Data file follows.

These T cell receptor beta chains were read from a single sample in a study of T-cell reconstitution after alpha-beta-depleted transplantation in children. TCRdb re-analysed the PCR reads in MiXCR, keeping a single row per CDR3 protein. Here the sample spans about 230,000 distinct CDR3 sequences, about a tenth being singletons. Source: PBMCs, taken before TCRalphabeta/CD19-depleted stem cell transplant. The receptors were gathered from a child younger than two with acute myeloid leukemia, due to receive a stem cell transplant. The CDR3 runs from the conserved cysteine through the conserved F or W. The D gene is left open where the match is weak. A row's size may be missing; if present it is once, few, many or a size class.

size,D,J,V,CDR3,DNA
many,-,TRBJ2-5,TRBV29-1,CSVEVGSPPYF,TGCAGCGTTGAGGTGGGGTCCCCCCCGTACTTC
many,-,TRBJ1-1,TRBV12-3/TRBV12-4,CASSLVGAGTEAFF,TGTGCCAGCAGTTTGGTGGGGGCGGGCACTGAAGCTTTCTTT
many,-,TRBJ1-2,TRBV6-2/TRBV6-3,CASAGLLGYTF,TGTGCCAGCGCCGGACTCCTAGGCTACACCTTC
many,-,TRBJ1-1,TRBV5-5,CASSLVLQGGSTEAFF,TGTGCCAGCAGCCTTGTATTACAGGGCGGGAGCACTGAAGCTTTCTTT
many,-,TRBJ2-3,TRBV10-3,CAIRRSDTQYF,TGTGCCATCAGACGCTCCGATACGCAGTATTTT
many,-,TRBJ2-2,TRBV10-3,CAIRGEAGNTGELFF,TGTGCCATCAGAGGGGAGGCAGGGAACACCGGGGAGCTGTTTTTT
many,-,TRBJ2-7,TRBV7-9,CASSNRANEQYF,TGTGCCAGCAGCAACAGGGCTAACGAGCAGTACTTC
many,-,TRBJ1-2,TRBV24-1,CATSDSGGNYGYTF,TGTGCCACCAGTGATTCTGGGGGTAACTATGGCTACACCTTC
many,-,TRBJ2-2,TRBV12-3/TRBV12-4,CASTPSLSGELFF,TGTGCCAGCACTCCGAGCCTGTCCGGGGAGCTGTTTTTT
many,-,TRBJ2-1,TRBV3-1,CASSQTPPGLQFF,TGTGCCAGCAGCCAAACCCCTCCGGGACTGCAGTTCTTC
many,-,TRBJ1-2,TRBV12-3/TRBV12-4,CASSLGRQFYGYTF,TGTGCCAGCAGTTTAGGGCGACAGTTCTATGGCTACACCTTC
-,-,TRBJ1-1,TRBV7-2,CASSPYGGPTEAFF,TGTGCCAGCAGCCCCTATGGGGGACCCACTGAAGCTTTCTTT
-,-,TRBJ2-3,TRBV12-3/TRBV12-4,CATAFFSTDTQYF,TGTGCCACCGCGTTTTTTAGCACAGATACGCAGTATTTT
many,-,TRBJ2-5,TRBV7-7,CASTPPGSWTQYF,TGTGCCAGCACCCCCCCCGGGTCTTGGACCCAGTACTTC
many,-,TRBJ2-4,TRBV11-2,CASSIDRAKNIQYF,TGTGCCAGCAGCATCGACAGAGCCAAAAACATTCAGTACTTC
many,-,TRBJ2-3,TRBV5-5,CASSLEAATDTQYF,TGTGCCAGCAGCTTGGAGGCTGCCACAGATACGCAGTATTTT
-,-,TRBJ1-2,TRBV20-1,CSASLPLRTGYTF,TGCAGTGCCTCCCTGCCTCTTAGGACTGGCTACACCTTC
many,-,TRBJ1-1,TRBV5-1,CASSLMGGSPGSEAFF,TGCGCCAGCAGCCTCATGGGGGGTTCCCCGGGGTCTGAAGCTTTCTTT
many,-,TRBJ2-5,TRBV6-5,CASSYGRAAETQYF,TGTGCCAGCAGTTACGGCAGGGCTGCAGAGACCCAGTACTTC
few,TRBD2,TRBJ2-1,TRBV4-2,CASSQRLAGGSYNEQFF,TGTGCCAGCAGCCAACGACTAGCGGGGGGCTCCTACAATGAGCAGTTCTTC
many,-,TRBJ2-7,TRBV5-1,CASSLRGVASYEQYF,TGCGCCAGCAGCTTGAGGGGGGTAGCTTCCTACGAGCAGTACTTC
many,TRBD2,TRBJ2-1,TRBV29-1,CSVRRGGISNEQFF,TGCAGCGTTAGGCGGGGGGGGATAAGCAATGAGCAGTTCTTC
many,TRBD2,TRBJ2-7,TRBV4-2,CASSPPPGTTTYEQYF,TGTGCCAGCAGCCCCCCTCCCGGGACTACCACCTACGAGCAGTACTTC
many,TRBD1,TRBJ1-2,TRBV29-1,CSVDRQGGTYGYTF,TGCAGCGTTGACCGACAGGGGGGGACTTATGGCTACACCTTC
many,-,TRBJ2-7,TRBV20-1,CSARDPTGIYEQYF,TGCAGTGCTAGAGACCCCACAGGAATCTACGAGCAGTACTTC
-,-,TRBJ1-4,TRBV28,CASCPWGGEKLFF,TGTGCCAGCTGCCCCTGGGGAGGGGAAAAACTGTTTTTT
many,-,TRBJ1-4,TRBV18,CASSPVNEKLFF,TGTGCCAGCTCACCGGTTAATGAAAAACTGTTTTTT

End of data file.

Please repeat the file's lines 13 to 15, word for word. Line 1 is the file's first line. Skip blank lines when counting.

many,-,TRBJ1-2,TRBV12-3/TRBV12-4,CASSLGRQFYGYTF,TGTGCCAGCAGTTTAGGGCGACAGTTCTATGGCTACACCTTC
-,-,TRBJ1-1,TRBV7-2,CASSPYGGPTEAFF,TGTGCCAGCAGCCCCTATGGGGGACCCACTGAAGCTTTCTTT
-,-,TRBJ2-3,TRBV12-3/TRBV12-4,CATAFFSTDTQYF,TGTGCCACCGCGTTTTTTAGCACAGATACGCAGTATTTT